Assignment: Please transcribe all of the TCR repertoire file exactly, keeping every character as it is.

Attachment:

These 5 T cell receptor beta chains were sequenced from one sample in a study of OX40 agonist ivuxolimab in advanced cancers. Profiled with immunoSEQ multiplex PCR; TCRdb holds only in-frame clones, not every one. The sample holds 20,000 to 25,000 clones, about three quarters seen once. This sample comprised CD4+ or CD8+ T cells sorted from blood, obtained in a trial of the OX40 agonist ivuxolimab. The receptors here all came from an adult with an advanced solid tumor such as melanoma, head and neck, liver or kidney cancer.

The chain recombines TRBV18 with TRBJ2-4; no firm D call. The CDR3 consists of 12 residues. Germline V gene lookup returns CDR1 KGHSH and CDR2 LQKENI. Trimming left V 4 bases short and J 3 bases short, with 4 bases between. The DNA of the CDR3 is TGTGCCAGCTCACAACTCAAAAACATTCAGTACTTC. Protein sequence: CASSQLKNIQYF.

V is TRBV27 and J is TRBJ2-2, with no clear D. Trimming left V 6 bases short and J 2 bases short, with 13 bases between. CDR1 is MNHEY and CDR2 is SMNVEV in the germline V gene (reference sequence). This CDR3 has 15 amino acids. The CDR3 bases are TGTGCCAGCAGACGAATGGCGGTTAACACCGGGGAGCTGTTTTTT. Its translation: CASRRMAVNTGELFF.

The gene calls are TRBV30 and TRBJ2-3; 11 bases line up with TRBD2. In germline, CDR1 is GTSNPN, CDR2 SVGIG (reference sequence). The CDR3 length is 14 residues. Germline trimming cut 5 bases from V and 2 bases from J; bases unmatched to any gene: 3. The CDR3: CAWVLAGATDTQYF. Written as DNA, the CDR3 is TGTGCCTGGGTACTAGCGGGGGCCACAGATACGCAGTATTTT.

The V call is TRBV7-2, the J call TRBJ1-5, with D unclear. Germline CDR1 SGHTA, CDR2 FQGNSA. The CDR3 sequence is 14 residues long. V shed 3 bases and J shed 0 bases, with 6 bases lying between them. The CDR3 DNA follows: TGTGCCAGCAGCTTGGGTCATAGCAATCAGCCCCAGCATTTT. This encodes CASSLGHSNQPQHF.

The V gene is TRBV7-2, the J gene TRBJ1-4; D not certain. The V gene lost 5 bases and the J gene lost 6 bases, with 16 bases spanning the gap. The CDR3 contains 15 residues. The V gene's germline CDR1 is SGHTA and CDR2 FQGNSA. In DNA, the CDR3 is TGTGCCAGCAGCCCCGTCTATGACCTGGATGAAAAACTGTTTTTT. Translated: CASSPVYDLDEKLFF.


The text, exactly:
These 5 T cell receptor beta chains were sequenced from one sample in a study of OX40 agonist ivuxolimab in advanced cancers. Profiled with immunoSEQ multiplex PCR; TCRdb holds only in-frame clones, not every one. The sample holds 20,000 to 25,000 clones, about three quarters seen once. This sample comprised CD4+ or CD8+ T cells sorted from blood, obtained in a trial of the OX40 agonist ivuxolimab. The receptors here all came from an adult with an advanced solid tumor such as melanoma, head and neck, liver or kidney cancer.

The chain recombines TRBV18 with TRBJ2-4; no firm D call. The CDR3 consists of 12 residues. Germline V gene lookup returns CDR1 KGHSH and CDR2 LQKENI. Trimming left V 4 bases short and J 3 bases short, with 4 bases between. The DNA of the CDR3 is TGTGCCAGCTCACAACTCAAAAACATTCAGTACTTC. Protein sequence: CASSQLKNIQYF.

V is TRBV27 and J is TRBJ2-2, with no clear D. Trimming left V 6 bases short and J 2 bases short, with 13 bases between. CDR1 is MNHEY and CDR2 is SMNVEV in the germline V gene (reference sequence). This CDR3 has 15 amino acids. The CDR3 bases are TGTGCCAGCAGACGAATGGCGGTTAACACCGGGGAGCTGTTTTTT. Its translation: CASRRMAVNTGELFF.

The gene calls are TRBV30 and TRBJ2-3; 11 bases line up with TRBD2. In germline, CDR1 is GTSNPN, CDR2 SVGIG (reference sequence). The CDR3 length is 14 residues. Germline trimming cut 5 bases from V and 2 bases from J; bases unmatched to any gene: 3. The CDR3: CAWVLAGATDTQYF. Written as DNA, the CDR3 is TGTGCCTGGGTACTAGCGGGGGCCACAGATACGCAGTATTTT.

The V call is TRBV7-2, the J call TRBJ1-5, with D unclear. Germline CDR1 SGHTA, CDR2 FQGNSA. The CDR3 sequence is 14 residues long. V shed 3 bases and J shed 0 bases, with 6 bases lying between them. The CDR3 DNA follows: TGTGCCAGCAGCTTGGGTCATAGCAATCAGCCCCAGCATTTT. This encodes CASSLGHSNQPQHF.

The V gene is TRBV7-2, the J gene TRBJ1-4; D not certain. The V gene lost 5 bases and the J gene lost 6 bases, with 16 bases spanning the gap. The CDR3 contains 15 residues. The V gene's germline CDR1 is SGHTA and CDR2 FQGNSA. In DNA, the CDR3 is TGTGCCAGCAGCCCCGTCTATGACCTGGATGAAAAACTGTTTTTT. Translated: CASSPVYDLDEKLFF.